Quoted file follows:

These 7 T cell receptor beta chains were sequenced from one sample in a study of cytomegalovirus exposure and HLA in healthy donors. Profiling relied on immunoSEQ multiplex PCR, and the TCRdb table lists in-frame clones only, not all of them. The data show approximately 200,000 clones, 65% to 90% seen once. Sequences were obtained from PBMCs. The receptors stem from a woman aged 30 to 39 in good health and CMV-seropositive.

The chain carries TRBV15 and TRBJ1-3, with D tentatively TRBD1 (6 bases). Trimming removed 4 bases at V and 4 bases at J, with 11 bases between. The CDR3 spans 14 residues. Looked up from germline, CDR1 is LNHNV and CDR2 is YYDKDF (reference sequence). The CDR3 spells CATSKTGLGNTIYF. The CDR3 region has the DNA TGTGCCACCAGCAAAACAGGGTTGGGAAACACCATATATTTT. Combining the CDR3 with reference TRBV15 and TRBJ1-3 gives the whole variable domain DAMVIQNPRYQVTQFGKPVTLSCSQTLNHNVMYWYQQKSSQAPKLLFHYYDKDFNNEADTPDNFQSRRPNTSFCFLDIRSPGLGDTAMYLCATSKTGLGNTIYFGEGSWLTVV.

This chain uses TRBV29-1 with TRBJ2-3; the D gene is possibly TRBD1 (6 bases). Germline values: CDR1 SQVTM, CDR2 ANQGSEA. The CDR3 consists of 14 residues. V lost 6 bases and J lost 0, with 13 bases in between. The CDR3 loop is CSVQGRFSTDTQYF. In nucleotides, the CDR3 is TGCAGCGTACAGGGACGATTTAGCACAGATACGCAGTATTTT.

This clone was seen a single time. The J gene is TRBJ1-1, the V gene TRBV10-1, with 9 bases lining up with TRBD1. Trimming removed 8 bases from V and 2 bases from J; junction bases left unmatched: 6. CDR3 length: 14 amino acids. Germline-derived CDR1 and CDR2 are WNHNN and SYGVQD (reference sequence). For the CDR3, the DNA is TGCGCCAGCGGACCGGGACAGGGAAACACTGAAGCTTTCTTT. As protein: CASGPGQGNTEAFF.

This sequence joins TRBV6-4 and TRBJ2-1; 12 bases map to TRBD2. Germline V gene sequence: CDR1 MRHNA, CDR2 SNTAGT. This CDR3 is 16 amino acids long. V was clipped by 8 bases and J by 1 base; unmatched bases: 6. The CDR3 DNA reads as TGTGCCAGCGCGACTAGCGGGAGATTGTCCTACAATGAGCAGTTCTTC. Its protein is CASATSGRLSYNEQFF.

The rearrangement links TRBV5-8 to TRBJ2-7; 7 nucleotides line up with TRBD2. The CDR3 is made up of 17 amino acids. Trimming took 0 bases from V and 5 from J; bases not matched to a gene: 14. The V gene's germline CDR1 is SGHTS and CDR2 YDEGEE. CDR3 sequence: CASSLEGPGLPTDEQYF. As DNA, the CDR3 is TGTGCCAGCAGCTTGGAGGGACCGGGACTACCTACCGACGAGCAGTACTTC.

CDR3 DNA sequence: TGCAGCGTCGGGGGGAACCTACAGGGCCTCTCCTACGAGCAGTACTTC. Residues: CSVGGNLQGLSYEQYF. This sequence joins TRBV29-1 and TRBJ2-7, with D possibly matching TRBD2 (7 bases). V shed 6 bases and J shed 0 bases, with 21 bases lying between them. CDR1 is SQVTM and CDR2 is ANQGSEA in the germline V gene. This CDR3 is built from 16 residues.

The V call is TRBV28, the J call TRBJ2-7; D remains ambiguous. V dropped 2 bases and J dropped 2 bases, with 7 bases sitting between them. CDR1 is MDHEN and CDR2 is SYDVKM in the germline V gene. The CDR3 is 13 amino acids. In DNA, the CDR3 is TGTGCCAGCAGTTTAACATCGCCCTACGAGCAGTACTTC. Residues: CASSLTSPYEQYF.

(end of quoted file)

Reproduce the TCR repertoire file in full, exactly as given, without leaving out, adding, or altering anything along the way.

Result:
These 7 T cell receptor beta chains were sequenced from one sample in a study of cytomegalovirus exposure and HLA in healthy donors. Profiling relied on immunoSEQ multiplex PCR, and the TCRdb table lists in-frame clones only, not all of them. The data show approximately 200,000 clones, 65% to 90% seen once. Sequences were obtained from PBMCs. The receptors stem from a woman aged 30 to 39 in good health and CMV-seropositive.

The chain carries TRBV15 and TRBJ1-3, with D tentatively TRBD1 (6 bases). Trimming removed 4 bases at V and 4 bases at J, with 11 bases between. The CDR3 spans 14 residues. Looked up from germline, CDR1 is LNHNV and CDR2 is YYDKDF (reference sequence). The CDR3 spells CATSKTGLGNTIYF. The CDR3 region has the DNA TGTGCCACCAGCAAAACAGGGTTGGGAAACACCATATATTTT. Combining the CDR3 with reference TRBV15 and TRBJ1-3 gives the whole variable domain DAMVIQNPRYQVTQFGKPVTLSCSQTLNHNVMYWYQQKSSQAPKLLFHYYDKDFNNEADTPDNFQSRRPNTSFCFLDIRSPGLGDTAMYLCATSKTGLGNTIYFGEGSWLTVV.

This chain uses TRBV29-1 with TRBJ2-3; the D gene is possibly TRBD1 (6 bases). Germline values: CDR1 SQVTM, CDR2 ANQGSEA. The CDR3 consists of 14 residues. V lost 6 bases and J lost 0, with 13 bases in between. The CDR3 loop is CSVQGRFSTDTQYF. In nucleotides, the CDR3 is TGCAGCGTACAGGGACGATTTAGCACAGATACGCAGTATTTT.

This clone was seen a single time. The J gene is TRBJ1-1, the V gene TRBV10-1, with 9 bases lining up with TRBD1. Trimming removed 8 bases from V and 2 bases from J; junction bases left unmatched: 6. CDR3 length: 14 amino acids. Germline-derived CDR1 and CDR2 are WNHNN and SYGVQD (reference sequence). For the CDR3, the DNA is TGCGCCAGCGGACCGGGACAGGGAAACACTGAAGCTTTCTTT. As protein: CASGPGQGNTEAFF.

This sequence joins TRBV6-4 and TRBJ2-1; 12 bases map to TRBD2. Germline V gene sequence: CDR1 MRHNA, CDR2 SNTAGT. This CDR3 is 16 amino acids long. V was clipped by 8 bases and J by 1 base; unmatched bases: 6. The CDR3 DNA reads as TGTGCCAGCGCGACTAGCGGGAGATTGTCCTACAATGAGCAGTTCTTC. Its protein is CASATSGRLSYNEQFF.

The rearrangement links TRBV5-8 to TRBJ2-7; 7 nucleotides line up with TRBD2. The CDR3 is made up of 17 amino acids. Trimming took 0 bases from V and 5 from J; bases not matched to a gene: 14. The V gene's germline CDR1 is SGHTS and CDR2 YDEGEE. CDR3 sequence: CASSLEGPGLPTDEQYF. As DNA, the CDR3 is TGTGCCAGCAGCTTGGAGGGACCGGGACTACCTACCGACGAGCAGTACTTC.

CDR3 DNA sequence: TGCAGCGTCGGGGGGAACCTACAGGGCCTCTCCTACGAGCAGTACTTC. Residues: CSVGGNLQGLSYEQYF. This sequence joins TRBV29-1 and TRBJ2-7, with D possibly matching TRBD2 (7 bases). V shed 6 bases and J shed 0 bases, with 21 bases lying between them. CDR1 is SQVTM and CDR2 is ANQGSEA in the germline V gene. This CDR3 is built from 16 residues.

The V call is TRBV28, the J call TRBJ2-7; D remains ambiguous. V dropped 2 bases and J dropped 2 bases, with 7 bases sitting between them. CDR1 is MDHEN and CDR2 is SYDVKM in the germline V gene. The CDR3 is 13 amino acids. In DNA, the CDR3 is TGTGCCAGCAGTTTAACATCGCCCTACGAGCAGTACTTC. Residues: CASSLTSPYEQYF.